As a child, I grew up wanting to study at the University of Texas Medical Branch (UTMB), to fulfill a lifelong dream of becoming a scientist like my grandmother. Today I am proud to say I am close to achieving my dream due to UTMB’s standards of academic excellence, opportunities to develop critical leadership skills, and exposure to novel experimental techniques, all of which have transformed me into a successful graduate researcher. As a Cell Biology student conducting research in the perinatal research department, I have been privileged to conduct research internships (e.g., Vanderbilt University and Texas A&M), present my findings at international and national conferences, publish multiple first author manuscripts in peer reviewed journals, and help organize a club related to our tissue of interest (i.e., fetal membranes).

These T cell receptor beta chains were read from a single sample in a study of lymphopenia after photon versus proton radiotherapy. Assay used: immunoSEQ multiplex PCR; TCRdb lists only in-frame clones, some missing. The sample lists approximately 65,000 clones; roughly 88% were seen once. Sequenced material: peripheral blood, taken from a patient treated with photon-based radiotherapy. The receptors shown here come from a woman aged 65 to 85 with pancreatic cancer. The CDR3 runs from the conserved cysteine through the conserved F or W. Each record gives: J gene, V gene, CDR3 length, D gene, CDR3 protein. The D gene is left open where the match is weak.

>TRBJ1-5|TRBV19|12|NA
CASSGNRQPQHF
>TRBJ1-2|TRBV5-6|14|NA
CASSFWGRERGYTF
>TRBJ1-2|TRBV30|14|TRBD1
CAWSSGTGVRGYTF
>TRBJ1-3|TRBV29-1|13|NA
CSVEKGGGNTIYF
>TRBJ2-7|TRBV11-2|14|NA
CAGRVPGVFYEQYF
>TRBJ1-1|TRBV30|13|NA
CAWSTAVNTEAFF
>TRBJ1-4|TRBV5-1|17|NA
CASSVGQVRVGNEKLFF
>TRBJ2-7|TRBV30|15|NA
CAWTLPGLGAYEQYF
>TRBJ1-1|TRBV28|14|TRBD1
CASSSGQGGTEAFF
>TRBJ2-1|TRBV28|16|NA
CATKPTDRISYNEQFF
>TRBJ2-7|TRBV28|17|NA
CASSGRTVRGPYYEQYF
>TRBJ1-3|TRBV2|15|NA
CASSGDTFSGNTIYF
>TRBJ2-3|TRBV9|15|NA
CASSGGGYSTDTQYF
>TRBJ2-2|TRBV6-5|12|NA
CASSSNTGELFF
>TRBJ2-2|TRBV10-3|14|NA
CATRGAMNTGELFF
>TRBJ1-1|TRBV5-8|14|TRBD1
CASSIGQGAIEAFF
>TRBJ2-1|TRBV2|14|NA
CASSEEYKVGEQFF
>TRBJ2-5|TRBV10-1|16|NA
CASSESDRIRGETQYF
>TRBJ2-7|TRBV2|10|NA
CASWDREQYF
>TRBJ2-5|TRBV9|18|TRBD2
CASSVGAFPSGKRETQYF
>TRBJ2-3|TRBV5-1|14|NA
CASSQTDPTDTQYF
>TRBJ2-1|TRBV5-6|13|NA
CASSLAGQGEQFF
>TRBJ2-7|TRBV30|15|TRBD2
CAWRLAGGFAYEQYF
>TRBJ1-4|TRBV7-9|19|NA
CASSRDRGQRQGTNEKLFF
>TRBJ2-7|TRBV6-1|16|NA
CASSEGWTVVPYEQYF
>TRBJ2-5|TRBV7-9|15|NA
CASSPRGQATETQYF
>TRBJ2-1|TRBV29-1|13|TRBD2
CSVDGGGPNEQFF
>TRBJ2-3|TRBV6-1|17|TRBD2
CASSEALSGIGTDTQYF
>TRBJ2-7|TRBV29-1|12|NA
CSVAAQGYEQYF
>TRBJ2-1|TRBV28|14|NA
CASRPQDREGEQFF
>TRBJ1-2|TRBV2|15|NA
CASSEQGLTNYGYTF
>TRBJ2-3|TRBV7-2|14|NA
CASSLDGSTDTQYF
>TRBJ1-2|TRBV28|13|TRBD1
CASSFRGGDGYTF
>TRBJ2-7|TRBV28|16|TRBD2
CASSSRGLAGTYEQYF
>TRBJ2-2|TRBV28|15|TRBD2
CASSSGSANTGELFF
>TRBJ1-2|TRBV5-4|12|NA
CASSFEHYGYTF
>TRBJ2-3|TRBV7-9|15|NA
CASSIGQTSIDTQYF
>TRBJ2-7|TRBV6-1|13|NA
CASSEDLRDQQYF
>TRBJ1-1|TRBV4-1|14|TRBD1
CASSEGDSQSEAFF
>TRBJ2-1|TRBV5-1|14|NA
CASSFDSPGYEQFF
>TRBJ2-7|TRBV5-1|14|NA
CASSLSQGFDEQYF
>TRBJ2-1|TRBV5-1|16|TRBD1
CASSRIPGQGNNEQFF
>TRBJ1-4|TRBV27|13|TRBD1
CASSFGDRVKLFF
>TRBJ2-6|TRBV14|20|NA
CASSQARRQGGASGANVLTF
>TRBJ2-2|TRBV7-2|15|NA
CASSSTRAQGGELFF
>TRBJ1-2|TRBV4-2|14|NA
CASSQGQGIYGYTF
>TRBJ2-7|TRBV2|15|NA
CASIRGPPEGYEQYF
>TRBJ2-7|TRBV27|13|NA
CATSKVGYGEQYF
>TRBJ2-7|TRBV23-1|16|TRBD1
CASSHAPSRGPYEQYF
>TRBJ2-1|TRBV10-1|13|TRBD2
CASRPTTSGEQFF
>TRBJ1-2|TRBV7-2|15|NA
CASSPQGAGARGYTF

With the help of my mentor, Dr. Ramkumar Menon, and the Menon LaboratoryI used my knowledge of ovarian, breast, and lung cancer epithelial-mesenchymal transition (EMT) and metastases from my undergraduate research, and adapted these cancer phenotypes to the study of gestational tissue. As the innermost lining of the intra uterine cavity and a structural barrier, the fetal membranes provide homeostasis critical for successful maintenance of pregnancy. My ongoing doctoral research is focused on the mechanistic processes of fetal membrane remodeling (EMT ß à MET) throughout gestation and its dysregulation at term. Additionally, with the use of advanced microscopy techniques, I discovered sites of fetal membrane remodeling termed "microfractures" which contribute to membrane weakening and are associated with the onset of labor (Video). The results from my research will be highly relevant in the field of reproduction, as they will provide new details into the workings of complex biological systems functioning together to maintain pregnancy. Furthermore, these studies allow for further explorations into the development of treatments to prevent preterm birth and adverse pregnancy outcomes.